There likely will be more forest fires in woodland caribou habitat, as well as diseases and parasites transmitted to caribou from white-tailed deer, whose range is expanding northward in Canada. More roads are being built in the Arctic, as well as infrastructures like diamond mines, and these sometimes interfere with migration routes.

The habitat and the climate are changing too quickly for these animals to adapt. Unless something is done soon, all seven sub-species of caribou/reindeer will eventually die off.

Yes, Rudolph is indeed in trouble.

Screwing With Ecosystems

Officials in Australia thought they had a good idea when they brought in the first cane toads. Various governments in Europe have eradicated their predators, and then complained bitterly when the rabbit population exploded.

Have we learned nothing?

States in the western USA are now contemplating the removal of the grey wolf from protection under the Endangered Species Act. Taking away this protection would mean ranchers could legally blast every wolf they see to kingdom come – something they really like doing.

If delisting does occur, Wyoming and Idaho have announced their intention to reduce wolf numbers by 50% and 80%, respectively. At present, there are an estimated 300 wolves in Wyoming and 700 in Idaho. That’s a wolf slaughter of 150 + 560 animals.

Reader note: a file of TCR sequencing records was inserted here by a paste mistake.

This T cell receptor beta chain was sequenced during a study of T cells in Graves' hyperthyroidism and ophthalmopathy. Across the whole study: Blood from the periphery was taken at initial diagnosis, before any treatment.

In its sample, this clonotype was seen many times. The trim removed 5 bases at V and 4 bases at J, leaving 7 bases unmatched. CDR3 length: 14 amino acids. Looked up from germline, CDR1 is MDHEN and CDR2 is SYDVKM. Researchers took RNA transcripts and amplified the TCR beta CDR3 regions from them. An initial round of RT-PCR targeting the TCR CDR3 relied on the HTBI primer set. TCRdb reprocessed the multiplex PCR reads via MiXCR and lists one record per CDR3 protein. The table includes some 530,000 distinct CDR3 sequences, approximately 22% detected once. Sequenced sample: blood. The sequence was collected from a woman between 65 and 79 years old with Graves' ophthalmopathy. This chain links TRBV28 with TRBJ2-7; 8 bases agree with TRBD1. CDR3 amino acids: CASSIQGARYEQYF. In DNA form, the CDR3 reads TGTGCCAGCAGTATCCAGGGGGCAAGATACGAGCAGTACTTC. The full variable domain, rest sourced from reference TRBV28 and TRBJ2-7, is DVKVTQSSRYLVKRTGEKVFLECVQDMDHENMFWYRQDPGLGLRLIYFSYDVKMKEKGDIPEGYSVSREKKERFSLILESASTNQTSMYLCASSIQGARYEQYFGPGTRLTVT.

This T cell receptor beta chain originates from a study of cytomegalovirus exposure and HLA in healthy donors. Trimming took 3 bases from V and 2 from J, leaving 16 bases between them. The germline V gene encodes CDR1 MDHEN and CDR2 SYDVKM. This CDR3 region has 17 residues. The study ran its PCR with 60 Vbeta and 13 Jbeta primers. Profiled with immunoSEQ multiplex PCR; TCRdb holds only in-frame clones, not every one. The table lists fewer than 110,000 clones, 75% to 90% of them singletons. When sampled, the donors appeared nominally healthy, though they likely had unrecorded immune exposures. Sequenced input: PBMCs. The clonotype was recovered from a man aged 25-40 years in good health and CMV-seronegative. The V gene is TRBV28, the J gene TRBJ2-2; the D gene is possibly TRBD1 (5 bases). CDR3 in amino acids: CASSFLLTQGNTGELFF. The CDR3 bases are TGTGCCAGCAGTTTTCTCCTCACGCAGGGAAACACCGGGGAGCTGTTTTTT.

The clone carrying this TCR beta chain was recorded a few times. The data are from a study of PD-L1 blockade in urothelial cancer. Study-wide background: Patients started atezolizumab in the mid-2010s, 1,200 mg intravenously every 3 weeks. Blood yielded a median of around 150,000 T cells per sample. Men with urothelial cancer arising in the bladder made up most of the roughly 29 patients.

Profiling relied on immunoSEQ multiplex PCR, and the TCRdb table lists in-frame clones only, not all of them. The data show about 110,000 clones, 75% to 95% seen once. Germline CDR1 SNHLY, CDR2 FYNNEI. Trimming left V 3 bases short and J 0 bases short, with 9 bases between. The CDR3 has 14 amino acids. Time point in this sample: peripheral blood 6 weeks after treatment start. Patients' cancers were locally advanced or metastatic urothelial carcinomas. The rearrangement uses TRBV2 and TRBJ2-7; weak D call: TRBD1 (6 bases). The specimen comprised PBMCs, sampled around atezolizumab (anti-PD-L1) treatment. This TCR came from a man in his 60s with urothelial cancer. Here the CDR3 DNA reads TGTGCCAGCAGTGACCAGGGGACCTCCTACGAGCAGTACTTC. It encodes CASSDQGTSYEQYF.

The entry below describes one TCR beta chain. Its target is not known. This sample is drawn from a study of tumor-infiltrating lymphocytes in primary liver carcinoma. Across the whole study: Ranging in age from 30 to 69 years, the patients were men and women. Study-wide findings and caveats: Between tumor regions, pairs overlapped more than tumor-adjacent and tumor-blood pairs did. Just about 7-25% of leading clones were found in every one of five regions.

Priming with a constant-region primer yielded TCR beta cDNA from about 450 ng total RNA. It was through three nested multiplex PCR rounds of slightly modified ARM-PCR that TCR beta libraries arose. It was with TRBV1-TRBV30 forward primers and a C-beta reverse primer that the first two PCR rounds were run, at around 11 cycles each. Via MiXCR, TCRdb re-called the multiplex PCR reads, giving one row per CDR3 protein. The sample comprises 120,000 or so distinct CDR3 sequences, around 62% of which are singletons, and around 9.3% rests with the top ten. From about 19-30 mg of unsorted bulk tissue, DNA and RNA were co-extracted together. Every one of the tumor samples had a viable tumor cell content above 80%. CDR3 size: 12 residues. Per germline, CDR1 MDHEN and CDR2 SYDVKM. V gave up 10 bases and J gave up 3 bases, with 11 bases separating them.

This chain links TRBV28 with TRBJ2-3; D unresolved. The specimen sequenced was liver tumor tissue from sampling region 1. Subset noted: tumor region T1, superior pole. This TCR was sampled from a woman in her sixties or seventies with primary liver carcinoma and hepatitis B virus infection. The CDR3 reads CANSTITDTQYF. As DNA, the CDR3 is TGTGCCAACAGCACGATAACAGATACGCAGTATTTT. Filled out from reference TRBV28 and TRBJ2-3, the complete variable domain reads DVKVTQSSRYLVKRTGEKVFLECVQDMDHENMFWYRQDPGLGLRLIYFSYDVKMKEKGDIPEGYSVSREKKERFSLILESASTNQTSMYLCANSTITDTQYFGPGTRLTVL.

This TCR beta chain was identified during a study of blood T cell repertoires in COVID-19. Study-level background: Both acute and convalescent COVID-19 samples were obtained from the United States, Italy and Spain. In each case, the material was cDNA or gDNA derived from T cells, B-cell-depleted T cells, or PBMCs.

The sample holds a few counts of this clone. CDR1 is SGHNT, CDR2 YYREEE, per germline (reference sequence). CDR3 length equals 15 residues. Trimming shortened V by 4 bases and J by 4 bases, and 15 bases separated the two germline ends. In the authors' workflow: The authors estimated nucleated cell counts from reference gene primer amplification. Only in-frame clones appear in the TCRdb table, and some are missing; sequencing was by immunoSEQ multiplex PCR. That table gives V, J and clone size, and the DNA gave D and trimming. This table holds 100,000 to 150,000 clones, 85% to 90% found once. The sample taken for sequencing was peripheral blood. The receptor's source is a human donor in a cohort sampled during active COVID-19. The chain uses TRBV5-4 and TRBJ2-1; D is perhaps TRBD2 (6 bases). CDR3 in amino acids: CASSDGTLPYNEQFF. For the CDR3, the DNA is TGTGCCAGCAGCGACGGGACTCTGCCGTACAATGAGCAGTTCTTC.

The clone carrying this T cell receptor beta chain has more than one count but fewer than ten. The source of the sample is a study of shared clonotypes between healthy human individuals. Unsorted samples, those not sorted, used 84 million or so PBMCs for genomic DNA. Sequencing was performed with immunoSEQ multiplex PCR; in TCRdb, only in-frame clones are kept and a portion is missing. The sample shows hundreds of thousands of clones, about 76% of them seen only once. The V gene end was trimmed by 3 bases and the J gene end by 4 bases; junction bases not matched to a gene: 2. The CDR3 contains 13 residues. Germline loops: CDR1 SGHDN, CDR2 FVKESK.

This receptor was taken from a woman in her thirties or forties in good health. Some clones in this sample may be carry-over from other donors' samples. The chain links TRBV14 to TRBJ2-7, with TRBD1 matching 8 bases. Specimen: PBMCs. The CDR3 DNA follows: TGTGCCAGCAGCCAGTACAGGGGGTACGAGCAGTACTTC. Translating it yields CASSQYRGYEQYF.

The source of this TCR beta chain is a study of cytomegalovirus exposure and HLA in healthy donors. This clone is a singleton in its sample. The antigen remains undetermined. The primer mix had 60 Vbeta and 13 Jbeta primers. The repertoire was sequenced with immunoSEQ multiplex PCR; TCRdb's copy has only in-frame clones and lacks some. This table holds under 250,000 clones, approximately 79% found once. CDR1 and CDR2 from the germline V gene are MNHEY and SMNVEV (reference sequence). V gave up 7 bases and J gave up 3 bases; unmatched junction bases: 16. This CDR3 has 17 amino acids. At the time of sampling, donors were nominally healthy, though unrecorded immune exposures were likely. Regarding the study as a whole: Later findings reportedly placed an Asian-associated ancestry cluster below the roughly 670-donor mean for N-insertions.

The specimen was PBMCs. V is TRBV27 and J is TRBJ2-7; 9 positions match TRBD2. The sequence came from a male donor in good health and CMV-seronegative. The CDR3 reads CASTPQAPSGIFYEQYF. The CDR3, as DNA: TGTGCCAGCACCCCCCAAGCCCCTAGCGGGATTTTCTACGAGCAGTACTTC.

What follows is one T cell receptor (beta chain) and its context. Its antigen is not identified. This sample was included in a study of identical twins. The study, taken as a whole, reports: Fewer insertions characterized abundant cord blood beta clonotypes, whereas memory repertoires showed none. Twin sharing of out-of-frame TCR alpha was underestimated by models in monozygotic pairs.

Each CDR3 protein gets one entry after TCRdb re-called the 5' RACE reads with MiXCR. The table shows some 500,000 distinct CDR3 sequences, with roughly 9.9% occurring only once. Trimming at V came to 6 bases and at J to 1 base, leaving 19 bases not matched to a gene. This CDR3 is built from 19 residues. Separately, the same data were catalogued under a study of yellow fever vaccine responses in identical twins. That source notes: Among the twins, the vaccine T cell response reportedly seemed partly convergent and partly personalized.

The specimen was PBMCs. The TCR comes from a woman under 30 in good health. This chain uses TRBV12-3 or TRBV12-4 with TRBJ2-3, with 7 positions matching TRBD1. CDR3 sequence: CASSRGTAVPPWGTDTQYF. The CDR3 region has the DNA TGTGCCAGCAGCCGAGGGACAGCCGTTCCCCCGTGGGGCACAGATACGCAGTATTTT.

Wolves, or any other predators for that matter, do not exist in a vacuum. They have a purpose, and that purpose affects the entire ecosystem.

For starters, fewer wolves mean more coyotes. Researchers from the Wildlife Conservation Society working in Yellowstone followed radio-collared coyotes at both wolf-abundant and wolf-free locations. They found that while coyotes were more numerous than wolves in locations where the two exist, coyote densities were more than 30″% lower in areas they share with wolves.

The smaller coyotes apparently hold their own by living in packs. Transient coyotes without the support of a pack were more likely to fall prey to wolves, with 56% of transient coyote mortality being attributable to wolves.

Male pronghorn antelope

Male pronghorn antelope

Fewer wolves also translates into few pronghorn antelope. It seems one of the favorite prey species of the coyote is pronghorn lambs. The bigger wolves don’t spend much time hunting, what would be for them, a small snack. As a result, pronghorn fawns have higher survival rates when wolves are present in an ecosystem.

While pronghorn are not endangered, the population that summers in the Greater Yellowstone Ecosystem, was reduced to fewer than 200 animals in recent years. Since wolves were reintroduced in 1995, the pronghorn population has increased by approximately 50%.

This has all happened before. Officials somewhere decide to kill the wolves. A few years later, the same officials are crying because they are overrun with deer. So they decide to kill the deer. Then they discover their populations of wolf, bear, and other top predators are dangerously low. So they protect the predators again.